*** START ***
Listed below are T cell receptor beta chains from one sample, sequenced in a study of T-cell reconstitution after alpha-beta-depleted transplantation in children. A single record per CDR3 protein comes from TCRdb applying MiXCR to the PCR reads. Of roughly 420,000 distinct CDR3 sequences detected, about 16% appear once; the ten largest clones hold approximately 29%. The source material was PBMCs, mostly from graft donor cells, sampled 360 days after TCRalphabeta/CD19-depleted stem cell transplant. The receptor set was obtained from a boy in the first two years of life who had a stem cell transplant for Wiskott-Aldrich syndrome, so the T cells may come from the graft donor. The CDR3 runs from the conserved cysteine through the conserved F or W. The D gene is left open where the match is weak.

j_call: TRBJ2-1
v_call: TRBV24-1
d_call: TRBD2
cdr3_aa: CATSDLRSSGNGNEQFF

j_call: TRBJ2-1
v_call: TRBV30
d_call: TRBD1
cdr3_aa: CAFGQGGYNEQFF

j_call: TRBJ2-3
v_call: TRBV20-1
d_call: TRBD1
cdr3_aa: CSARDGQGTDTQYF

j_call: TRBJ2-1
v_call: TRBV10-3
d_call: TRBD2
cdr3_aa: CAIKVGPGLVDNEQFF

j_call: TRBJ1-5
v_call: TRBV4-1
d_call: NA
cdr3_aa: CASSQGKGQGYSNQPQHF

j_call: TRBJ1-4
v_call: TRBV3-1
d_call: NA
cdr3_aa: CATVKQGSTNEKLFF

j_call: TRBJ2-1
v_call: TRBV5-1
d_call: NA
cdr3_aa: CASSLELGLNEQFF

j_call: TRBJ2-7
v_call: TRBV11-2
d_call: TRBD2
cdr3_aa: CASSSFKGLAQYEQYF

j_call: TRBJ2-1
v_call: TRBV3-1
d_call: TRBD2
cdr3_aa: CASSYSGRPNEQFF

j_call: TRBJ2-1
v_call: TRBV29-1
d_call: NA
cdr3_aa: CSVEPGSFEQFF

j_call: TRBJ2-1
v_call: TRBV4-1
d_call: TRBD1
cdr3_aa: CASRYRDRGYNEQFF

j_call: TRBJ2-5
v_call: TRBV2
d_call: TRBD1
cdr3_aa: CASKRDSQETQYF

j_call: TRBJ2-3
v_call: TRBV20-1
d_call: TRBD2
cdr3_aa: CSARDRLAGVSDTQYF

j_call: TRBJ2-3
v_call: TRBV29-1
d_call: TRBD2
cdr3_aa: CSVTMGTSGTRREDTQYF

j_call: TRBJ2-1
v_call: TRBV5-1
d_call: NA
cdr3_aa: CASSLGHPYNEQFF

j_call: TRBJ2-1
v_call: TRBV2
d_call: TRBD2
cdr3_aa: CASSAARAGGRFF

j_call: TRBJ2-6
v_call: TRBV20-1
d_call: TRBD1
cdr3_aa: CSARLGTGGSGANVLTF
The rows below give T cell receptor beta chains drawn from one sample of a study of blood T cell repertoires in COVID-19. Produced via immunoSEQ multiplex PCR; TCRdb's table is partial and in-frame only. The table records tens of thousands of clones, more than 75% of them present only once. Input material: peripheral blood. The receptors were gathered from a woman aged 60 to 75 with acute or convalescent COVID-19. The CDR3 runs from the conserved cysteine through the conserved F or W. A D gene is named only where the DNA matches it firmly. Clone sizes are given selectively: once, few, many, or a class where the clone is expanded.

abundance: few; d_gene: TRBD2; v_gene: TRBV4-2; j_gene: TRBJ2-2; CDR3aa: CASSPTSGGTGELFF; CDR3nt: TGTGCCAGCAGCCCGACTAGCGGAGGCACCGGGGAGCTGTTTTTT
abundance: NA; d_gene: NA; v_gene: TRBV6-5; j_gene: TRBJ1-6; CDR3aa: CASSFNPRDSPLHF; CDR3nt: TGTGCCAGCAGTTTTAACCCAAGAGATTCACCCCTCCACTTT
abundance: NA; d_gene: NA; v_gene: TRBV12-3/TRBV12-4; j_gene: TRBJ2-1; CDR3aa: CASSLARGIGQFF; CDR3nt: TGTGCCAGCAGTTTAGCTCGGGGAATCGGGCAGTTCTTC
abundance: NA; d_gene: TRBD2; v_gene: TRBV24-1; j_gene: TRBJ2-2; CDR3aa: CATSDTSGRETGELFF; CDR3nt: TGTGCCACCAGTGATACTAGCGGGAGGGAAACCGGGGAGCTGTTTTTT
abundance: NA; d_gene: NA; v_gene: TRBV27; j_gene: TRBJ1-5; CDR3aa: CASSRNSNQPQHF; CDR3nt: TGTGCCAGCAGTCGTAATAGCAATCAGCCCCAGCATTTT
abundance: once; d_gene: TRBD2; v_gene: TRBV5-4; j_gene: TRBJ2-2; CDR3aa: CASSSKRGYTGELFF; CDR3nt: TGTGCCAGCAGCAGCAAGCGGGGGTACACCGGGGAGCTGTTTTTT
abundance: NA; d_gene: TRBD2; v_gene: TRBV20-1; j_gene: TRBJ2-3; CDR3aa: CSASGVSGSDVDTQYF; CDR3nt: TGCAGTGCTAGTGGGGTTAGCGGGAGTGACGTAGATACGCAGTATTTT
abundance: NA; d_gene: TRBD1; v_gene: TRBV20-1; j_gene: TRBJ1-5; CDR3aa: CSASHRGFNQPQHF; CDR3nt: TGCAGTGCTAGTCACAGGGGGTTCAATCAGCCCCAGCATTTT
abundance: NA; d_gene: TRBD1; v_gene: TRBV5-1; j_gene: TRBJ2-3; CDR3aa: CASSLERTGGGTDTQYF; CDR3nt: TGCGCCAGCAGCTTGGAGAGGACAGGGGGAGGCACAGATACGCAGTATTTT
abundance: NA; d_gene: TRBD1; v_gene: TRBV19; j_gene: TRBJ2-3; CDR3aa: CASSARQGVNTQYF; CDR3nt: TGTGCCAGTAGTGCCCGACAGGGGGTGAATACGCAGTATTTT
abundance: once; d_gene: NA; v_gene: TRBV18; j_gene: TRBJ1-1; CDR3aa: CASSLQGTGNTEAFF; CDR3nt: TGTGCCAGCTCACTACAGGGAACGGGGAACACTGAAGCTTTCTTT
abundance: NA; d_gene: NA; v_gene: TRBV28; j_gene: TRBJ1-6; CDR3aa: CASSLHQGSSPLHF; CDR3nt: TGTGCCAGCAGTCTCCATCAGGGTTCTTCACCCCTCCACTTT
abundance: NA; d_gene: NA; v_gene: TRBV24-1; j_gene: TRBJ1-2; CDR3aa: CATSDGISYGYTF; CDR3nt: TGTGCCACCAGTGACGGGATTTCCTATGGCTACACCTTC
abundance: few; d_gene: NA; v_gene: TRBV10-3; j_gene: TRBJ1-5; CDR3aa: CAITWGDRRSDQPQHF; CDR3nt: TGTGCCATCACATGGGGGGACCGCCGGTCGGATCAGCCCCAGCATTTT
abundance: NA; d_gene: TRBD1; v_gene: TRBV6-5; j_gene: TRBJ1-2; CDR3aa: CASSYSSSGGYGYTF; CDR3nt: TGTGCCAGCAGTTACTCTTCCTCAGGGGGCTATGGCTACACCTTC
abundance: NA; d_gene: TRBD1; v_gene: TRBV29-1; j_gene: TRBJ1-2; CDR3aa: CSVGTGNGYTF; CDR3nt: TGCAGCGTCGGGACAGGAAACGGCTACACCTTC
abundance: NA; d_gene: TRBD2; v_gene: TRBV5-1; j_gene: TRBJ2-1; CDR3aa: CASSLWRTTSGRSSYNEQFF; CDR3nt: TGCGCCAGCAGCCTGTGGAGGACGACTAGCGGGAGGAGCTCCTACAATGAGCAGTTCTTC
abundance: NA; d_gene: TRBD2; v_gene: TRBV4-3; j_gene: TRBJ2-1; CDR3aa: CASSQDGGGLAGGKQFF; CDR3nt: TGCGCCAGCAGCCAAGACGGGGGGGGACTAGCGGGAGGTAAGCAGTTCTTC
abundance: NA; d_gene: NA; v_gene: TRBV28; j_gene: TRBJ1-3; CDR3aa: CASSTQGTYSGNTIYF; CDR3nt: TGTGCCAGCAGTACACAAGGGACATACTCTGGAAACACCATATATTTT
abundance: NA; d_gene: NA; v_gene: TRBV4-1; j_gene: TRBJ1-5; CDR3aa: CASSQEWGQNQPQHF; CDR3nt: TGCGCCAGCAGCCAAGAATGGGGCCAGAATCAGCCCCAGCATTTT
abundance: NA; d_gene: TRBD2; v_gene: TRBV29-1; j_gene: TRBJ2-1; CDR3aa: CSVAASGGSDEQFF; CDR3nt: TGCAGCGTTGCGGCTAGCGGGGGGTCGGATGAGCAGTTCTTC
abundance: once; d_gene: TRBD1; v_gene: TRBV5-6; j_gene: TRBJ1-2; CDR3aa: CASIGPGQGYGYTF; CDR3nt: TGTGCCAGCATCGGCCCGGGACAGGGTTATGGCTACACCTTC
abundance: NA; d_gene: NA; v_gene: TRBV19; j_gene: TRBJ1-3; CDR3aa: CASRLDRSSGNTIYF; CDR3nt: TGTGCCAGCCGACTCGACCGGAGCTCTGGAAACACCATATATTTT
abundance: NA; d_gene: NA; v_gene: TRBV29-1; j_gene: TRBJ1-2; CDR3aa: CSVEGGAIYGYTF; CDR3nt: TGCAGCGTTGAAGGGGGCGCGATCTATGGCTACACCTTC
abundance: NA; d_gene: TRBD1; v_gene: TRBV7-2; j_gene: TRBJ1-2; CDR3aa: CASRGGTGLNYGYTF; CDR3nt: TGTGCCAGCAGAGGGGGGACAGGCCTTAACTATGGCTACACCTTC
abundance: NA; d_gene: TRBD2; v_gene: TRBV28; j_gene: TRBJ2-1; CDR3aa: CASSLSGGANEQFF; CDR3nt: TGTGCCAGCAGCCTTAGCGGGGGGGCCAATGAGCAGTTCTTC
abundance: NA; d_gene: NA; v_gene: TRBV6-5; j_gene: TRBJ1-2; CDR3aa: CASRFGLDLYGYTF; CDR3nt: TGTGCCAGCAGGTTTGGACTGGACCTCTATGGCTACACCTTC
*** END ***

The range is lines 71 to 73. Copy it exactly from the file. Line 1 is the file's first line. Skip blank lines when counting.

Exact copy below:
abundance: few; d_gene: TRBD2; v_gene: TRBV4-2; j_gene: TRBJ2-2; CDR3aa: CASSPTSGGTGELFF; CDR3nt: TGTGCCAGCAGCCCGACTAGCGGAGGCACCGGGGAGCTGTTTTTT
abundance: NA; d_gene: NA; v_gene: TRBV6-5; j_gene: TRBJ1-6; CDR3aa: CASSFNPRDSPLHF; CDR3nt: TGTGCCAGCAGTTTTAACCCAAGAGATTCACCCCTCCACTTT
abundance: NA; d_gene: NA; v_gene: TRBV12-3/TRBV12-4; j_gene: TRBJ2-1; CDR3aa: CASSLARGIGQFF; CDR3nt: TGTGCCAGCAGTTTAGCTCGGGGAATCGGGCAGTTCTTC